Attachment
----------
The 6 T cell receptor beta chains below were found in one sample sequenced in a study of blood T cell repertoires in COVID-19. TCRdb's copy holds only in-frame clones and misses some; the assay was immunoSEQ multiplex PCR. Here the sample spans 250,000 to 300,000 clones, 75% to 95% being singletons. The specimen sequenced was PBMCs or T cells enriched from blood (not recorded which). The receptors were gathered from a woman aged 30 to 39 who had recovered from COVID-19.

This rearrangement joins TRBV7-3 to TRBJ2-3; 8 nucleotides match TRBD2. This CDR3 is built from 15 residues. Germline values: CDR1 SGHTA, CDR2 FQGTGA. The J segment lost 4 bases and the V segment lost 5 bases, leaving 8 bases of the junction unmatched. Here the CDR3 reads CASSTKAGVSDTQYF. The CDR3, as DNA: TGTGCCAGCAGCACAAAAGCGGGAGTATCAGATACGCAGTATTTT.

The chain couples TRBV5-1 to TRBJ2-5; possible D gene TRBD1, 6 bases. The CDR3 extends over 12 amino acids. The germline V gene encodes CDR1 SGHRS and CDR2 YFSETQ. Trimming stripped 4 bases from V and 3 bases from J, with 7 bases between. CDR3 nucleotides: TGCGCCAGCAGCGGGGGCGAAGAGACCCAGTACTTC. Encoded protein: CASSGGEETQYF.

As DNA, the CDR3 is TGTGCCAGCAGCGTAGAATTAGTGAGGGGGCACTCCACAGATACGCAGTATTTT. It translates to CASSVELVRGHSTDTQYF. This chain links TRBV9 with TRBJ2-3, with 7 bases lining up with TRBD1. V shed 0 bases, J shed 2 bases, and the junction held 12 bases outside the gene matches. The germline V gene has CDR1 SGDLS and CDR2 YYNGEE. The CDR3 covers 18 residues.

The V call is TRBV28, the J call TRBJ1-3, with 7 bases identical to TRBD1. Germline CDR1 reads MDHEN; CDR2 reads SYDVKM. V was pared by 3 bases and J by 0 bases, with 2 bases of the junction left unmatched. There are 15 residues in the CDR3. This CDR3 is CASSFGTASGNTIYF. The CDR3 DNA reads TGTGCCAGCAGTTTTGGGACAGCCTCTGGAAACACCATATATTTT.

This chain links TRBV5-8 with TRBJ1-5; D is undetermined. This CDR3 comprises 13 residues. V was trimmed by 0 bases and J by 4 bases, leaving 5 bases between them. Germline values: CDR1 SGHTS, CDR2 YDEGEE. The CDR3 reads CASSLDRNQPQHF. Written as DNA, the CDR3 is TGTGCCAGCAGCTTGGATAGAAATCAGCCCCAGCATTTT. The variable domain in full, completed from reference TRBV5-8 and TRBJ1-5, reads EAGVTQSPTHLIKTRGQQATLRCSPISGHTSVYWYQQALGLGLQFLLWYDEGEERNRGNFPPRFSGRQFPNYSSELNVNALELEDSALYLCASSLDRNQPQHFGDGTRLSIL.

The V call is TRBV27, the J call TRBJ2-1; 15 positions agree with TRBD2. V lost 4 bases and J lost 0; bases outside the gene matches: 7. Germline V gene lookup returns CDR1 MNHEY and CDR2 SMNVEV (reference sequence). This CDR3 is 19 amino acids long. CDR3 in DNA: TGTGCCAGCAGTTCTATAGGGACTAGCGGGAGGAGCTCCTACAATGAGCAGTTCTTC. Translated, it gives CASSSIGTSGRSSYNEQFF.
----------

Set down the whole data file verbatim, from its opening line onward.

The 6 T cell receptor beta chains below were found in one sample sequenced in a study of blood T cell repertoires in COVID-19. TCRdb's copy holds only in-frame clones and misses some; the assay was immunoSEQ multiplex PCR. Here the sample spans 250,000 to 300,000 clones, 75% to 95% being singletons. The specimen sequenced was PBMCs or T cells enriched from blood (not recorded which). The receptors were gathered from a woman aged 30 to 39 who had recovered from COVID-19.

This rearrangement joins TRBV7-3 to TRBJ2-3; 8 nucleotides match TRBD2. This CDR3 is built from 15 residues. Germline values: CDR1 SGHTA, CDR2 FQGTGA. The J segment lost 4 bases and the V segment lost 5 bases, leaving 8 bases of the junction unmatched. Here the CDR3 reads CASSTKAGVSDTQYF. The CDR3, as DNA: TGTGCCAGCAGCACAAAAGCGGGAGTATCAGATACGCAGTATTTT.

The chain couples TRBV5-1 to TRBJ2-5; possible D gene TRBD1, 6 bases. The CDR3 extends over 12 amino acids. The germline V gene encodes CDR1 SGHRS and CDR2 YFSETQ. Trimming stripped 4 bases from V and 3 bases from J, with 7 bases between. CDR3 nucleotides: TGCGCCAGCAGCGGGGGCGAAGAGACCCAGTACTTC. Encoded protein: CASSGGEETQYF.

As DNA, the CDR3 is TGTGCCAGCAGCGTAGAATTAGTGAGGGGGCACTCCACAGATACGCAGTATTTT. It translates to CASSVELVRGHSTDTQYF. This chain links TRBV9 with TRBJ2-3, with 7 bases lining up with TRBD1. V shed 0 bases, J shed 2 bases, and the junction held 12 bases outside the gene matches. The germline V gene has CDR1 SGDLS and CDR2 YYNGEE. The CDR3 covers 18 residues.

The V call is TRBV28, the J call TRBJ1-3, with 7 bases identical to TRBD1. Germline CDR1 reads MDHEN; CDR2 reads SYDVKM. V was pared by 3 bases and J by 0 bases, with 2 bases of the junction left unmatched. There are 15 residues in the CDR3. This CDR3 is CASSFGTASGNTIYF. The CDR3 DNA reads TGTGCCAGCAGTTTTGGGACAGCCTCTGGAAACACCATATATTTT.

This chain links TRBV5-8 with TRBJ1-5; D is undetermined. This CDR3 comprises 13 residues. V was trimmed by 0 bases and J by 4 bases, leaving 5 bases between them. Germline values: CDR1 SGHTS, CDR2 YDEGEE. The CDR3 reads CASSLDRNQPQHF. Written as DNA, the CDR3 is TGTGCCAGCAGCTTGGATAGAAATCAGCCCCAGCATTTT. The variable domain in full, completed from reference TRBV5-8 and TRBJ1-5, reads EAGVTQSPTHLIKTRGQQATLRCSPISGHTSVYWYQQALGLGLQFLLWYDEGEERNRGNFPPRFSGRQFPNYSSELNVNALELEDSALYLCASSLDRNQPQHFGDGTRLSIL.

The V call is TRBV27, the J call TRBJ2-1; 15 positions agree with TRBD2. V lost 4 bases and J lost 0; bases outside the gene matches: 7. Germline V gene lookup returns CDR1 MNHEY and CDR2 SMNVEV (reference sequence). This CDR3 is 19 amino acids long. CDR3 in DNA: TGTGCCAGCAGTTCTATAGGGACTAGCGGGAGGAGCTCCTACAATGAGCAGTTCTTC. Translated, it gives CASSSIGTSGRSSYNEQFF.